Gender budgeting - How?
Implementation of gender budgeting
Gender budgeting has been practiced in Iceland since 2009 and been mandatory at state level since 2016 as laid out in the Public Finance Act. In its implementation of gender budgeting, Iceland has drawn on guidelines from the Council of Europe and the OECD, among others.
The work is framed by a five-year plan on gender budgeting (only available in Icelandic) and its implementation is overseen by a steering committee on gender budgeting, led by the Ministry of Finance and Economic Affairs and with participation of all ministries. The ministries’ representatives work with steering groups in their respective ministries that are responsible for implementing gender budgeting within each ministry.
The introduction of gender budgeting is to significant extent a question of changing the mindset of those that generally prepare budgets and fiscal plans. Knowledge of gender issues and an understanding of people's social situation is a prerequisite for further work. Training and knowledge sharing have therefore been pivotal parts of the work. Processes and procedures have been developed and gender budgeting is integrated into traditional budgetary procedures at all stages.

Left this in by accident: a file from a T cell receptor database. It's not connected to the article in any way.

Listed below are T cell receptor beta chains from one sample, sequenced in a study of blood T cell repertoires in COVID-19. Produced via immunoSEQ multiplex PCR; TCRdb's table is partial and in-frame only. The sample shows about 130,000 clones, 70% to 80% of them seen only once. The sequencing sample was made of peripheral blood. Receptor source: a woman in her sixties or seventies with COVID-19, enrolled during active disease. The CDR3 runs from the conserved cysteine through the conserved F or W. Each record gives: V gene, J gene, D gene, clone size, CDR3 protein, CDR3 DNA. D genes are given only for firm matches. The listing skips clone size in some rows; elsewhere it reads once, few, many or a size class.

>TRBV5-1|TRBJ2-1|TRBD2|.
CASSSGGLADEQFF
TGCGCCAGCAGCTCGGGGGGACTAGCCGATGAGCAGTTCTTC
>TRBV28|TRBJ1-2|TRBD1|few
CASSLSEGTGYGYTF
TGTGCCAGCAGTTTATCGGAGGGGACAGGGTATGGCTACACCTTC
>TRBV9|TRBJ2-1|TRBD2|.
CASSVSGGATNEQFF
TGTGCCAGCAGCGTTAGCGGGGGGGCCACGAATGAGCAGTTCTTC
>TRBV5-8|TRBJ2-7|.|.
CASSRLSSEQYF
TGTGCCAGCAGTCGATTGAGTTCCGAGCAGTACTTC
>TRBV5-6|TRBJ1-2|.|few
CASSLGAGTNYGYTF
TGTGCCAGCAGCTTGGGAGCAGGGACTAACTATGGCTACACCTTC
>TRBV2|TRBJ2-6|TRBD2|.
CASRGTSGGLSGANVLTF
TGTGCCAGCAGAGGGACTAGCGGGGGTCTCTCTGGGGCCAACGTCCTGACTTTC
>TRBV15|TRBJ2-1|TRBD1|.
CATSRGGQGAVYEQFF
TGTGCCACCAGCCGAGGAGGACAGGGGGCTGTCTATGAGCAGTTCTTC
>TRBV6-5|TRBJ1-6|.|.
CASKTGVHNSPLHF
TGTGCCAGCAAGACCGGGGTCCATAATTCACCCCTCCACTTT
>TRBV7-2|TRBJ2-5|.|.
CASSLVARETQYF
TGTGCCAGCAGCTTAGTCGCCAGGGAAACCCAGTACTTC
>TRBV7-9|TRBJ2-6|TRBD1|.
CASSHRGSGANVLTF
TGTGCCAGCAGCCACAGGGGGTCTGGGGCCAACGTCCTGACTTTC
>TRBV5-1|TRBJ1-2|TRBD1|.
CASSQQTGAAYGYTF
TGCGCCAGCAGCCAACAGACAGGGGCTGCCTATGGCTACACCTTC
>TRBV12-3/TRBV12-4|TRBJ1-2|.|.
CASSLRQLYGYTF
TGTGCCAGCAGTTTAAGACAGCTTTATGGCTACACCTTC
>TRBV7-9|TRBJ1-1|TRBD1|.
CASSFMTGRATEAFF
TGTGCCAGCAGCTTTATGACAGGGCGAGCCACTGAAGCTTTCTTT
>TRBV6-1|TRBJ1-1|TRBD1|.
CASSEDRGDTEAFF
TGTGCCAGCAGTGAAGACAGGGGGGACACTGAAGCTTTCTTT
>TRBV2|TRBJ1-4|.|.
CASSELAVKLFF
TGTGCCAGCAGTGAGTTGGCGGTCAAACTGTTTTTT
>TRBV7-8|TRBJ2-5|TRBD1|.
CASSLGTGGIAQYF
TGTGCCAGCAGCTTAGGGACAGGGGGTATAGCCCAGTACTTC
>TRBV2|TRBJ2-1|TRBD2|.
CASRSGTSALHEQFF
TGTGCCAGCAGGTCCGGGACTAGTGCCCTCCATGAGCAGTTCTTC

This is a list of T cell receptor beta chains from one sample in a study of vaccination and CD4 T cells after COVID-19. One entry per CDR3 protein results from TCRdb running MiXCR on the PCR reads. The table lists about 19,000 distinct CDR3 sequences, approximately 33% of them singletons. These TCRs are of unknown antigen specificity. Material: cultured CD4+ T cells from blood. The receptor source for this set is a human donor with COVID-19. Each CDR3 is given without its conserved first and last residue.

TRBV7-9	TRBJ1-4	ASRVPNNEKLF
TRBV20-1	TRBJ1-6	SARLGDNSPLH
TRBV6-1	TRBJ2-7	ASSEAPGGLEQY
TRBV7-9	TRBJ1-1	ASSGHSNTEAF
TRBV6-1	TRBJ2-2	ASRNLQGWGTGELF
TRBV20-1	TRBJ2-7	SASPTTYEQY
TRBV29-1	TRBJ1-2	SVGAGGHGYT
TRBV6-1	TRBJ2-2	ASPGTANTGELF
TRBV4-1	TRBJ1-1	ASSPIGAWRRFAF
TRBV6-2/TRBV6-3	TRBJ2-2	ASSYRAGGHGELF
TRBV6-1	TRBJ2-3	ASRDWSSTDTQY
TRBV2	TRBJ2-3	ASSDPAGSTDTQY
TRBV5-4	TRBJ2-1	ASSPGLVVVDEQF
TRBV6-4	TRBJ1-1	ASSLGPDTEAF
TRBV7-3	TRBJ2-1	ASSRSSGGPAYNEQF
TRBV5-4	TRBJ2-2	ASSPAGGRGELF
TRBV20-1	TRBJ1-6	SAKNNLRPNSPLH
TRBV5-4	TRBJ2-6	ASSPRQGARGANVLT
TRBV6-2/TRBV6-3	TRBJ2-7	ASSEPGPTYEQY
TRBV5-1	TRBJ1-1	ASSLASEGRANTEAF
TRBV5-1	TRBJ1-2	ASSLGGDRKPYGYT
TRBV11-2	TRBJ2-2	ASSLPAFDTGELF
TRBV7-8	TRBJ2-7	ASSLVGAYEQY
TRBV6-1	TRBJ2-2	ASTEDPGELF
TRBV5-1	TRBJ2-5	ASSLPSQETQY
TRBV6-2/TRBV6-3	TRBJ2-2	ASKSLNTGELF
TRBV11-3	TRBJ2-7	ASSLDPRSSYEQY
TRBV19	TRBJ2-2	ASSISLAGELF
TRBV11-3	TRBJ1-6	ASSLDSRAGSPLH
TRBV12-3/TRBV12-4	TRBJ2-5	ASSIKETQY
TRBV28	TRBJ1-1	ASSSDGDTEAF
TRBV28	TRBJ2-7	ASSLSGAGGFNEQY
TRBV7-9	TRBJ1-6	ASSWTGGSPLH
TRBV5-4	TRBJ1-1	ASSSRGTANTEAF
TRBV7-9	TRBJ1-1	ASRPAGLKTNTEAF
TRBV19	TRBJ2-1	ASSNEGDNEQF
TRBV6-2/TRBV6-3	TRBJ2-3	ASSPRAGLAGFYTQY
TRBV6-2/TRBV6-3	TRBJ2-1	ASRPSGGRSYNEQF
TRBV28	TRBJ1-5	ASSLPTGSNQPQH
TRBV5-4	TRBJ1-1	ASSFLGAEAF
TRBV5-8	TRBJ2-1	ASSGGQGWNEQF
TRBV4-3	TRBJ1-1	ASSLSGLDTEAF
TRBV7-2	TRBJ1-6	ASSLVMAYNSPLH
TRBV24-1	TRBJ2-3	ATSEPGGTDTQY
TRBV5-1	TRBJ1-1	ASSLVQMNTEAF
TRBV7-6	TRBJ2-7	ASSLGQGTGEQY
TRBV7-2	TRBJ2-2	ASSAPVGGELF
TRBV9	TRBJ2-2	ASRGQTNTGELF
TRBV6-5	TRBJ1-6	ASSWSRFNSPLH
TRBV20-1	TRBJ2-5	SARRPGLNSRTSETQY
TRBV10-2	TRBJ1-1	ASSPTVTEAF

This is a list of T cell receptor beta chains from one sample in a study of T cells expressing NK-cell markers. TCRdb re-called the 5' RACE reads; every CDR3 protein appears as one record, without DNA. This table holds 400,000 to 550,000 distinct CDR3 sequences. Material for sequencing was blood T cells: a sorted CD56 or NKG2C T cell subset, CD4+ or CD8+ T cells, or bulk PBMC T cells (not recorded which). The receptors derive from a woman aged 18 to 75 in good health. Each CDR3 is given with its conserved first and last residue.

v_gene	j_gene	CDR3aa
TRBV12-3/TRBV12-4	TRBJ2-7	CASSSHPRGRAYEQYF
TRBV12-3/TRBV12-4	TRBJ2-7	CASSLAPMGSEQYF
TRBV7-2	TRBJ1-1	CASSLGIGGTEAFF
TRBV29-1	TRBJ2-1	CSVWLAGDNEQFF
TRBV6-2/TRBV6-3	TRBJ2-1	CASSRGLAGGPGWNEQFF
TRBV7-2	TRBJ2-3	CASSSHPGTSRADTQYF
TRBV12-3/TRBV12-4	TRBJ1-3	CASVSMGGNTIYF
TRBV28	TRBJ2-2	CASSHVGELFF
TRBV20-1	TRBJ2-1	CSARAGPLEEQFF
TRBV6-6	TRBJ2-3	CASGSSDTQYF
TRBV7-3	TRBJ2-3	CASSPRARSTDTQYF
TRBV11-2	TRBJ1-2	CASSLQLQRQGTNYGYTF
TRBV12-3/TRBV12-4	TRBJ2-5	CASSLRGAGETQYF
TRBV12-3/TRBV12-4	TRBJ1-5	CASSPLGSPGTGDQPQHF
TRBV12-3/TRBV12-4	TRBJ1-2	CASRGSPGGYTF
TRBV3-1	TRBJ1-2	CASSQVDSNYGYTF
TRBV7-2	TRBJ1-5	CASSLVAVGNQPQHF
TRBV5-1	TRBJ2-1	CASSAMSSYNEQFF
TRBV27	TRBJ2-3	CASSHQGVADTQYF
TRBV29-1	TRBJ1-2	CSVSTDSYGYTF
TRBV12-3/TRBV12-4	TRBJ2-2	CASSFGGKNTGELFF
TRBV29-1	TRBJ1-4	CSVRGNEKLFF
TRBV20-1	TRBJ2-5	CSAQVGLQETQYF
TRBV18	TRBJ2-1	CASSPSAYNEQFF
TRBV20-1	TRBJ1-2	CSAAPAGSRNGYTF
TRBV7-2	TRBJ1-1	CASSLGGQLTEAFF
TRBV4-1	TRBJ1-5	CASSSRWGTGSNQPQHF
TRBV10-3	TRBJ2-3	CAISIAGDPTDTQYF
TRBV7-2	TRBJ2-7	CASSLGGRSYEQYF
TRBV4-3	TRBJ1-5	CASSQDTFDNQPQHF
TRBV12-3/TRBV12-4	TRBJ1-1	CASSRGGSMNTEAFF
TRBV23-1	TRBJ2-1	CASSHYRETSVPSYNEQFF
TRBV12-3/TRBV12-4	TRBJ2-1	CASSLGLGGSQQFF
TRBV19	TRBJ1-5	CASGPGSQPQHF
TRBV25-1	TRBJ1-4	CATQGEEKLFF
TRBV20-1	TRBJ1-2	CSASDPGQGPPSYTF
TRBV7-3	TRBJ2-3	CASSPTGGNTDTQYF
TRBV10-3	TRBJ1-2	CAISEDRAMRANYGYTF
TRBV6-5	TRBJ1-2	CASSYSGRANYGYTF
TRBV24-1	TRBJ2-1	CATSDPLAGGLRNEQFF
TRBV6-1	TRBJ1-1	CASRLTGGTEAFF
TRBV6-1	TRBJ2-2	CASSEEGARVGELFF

To increase understanding of the current situation, gender analysis of government expenditure areas is conducted and updated annually in a base report on gender budgeting (only available in Icelandic).
Mainstreaming gender considerations in the budgeting process
In drafting of its five-year fiscal strategy and annual budget the government must make decisions on social and economic priorities. Gender budgeting considers the impact of different options by analysing the situation of different groups and evaluating the options with this information in mind.
Challenges and opportunities relating to gender equality as well as objectives and activities to address these, are highlighted in the strategic planning for each expenditure area that accompanies the fiscal strategy. Line ministries also account for the gender impact of their budget proposals and the overall gender impact of the annual budget is assessed and the results published in the budget bill. Finally, progress relating to set objectives and planned activities is reported on in each Minister’s Annual Report.
A prerequisite for all gender analysis is gender disaggregated statistical data. In order to enhance access to gender disaggregated data a working group has been formed, which task is to improve overview of gender disaggregated data and to facilitate standardization of its collection and use among public entities.